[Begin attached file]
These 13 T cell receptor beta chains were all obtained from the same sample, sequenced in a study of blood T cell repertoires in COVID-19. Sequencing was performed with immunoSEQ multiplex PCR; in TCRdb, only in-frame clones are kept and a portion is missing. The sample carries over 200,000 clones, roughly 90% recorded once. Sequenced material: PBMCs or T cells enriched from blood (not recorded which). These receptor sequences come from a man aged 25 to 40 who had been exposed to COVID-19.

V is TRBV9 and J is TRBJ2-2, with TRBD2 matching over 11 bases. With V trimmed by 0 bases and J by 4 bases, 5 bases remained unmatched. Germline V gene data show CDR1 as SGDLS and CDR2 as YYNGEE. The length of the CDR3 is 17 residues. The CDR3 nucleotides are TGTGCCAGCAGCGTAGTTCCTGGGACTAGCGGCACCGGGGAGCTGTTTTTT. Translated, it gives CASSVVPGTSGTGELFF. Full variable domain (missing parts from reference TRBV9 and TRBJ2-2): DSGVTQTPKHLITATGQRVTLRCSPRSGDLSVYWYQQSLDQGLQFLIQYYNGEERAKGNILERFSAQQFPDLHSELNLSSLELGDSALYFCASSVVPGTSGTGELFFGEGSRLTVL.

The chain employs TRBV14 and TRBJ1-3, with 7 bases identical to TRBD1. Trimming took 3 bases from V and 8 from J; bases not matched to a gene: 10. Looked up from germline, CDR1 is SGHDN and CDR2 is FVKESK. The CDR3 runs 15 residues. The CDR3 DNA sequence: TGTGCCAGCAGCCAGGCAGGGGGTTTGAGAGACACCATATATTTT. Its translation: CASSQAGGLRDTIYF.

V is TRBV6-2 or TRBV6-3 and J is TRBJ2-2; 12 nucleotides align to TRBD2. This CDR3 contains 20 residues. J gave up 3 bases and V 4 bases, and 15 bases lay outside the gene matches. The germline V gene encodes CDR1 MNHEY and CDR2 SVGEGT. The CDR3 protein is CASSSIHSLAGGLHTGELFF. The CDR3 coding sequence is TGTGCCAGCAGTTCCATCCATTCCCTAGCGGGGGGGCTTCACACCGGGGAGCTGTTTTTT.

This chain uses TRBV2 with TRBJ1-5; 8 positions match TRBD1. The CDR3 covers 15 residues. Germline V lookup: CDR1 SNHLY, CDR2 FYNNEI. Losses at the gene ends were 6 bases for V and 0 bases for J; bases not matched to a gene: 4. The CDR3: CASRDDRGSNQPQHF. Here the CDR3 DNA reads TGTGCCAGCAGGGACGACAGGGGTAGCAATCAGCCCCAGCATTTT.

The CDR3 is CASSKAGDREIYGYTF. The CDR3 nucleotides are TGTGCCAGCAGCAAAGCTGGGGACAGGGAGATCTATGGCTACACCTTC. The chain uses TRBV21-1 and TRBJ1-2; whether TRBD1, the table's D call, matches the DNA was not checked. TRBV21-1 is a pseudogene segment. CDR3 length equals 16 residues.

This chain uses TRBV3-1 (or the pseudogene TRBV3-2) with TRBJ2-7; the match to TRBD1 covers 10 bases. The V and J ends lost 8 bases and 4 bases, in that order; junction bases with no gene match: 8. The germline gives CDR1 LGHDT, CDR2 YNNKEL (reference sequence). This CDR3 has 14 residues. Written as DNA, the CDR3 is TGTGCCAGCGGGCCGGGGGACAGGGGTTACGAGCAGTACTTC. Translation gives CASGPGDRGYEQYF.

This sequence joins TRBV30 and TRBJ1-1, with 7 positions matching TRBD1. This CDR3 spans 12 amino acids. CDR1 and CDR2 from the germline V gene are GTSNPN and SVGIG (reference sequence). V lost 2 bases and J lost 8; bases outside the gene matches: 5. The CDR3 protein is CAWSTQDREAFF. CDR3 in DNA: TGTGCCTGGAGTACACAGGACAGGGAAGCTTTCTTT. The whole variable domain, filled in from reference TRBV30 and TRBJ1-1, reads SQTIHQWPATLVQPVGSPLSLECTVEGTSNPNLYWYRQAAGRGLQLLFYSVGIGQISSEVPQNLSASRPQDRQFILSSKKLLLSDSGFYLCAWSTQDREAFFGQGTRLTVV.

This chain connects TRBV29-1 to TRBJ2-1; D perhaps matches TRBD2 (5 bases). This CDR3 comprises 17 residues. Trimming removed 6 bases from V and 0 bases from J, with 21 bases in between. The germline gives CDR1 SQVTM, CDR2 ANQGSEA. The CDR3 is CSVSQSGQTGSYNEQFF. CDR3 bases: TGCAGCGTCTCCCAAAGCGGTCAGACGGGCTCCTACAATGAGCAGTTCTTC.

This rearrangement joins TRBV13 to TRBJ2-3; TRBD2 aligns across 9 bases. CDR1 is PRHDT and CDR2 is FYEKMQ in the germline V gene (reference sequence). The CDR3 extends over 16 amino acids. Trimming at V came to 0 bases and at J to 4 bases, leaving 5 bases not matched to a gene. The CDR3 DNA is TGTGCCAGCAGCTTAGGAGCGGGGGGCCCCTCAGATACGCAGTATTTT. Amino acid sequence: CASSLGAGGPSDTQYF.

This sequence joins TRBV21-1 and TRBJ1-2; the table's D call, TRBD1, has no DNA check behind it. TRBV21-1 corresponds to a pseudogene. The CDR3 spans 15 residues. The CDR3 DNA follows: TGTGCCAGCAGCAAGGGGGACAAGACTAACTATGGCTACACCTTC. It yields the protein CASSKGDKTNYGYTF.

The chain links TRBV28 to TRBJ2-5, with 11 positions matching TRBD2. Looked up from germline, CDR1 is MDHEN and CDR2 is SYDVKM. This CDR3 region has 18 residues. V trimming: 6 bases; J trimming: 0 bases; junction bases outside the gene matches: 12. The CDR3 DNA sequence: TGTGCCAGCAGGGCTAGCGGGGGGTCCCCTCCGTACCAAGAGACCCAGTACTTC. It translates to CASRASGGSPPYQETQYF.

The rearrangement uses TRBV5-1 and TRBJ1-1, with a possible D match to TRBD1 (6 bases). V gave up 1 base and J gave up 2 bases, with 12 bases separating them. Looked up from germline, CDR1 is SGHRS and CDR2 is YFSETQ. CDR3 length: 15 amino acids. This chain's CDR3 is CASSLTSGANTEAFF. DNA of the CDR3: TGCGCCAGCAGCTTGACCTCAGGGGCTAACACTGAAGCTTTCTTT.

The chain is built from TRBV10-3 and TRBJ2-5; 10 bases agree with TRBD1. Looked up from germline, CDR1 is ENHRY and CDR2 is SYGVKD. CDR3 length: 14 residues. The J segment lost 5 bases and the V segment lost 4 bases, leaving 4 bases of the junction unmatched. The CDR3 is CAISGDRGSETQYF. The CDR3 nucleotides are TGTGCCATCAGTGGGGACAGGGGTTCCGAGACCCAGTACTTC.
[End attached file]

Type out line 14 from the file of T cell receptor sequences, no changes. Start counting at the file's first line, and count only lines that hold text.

The chain is built from TRBV10-3 and TRBJ2-5; 10 bases agree with TRBD1. Looked up from germline, CDR1 is ENHRY and CDR2 is SYGVKD. CDR3 length: 14 residues. The J segment lost 5 bases and the V segment lost 4 bases, leaving 4 bases of the junction unmatched. The CDR3 is CAISGDRGSETQYF. The CDR3 nucleotides are TGTGCCATCAGTGGGGACAGGGGTTCCGAGACCCAGTACTTC.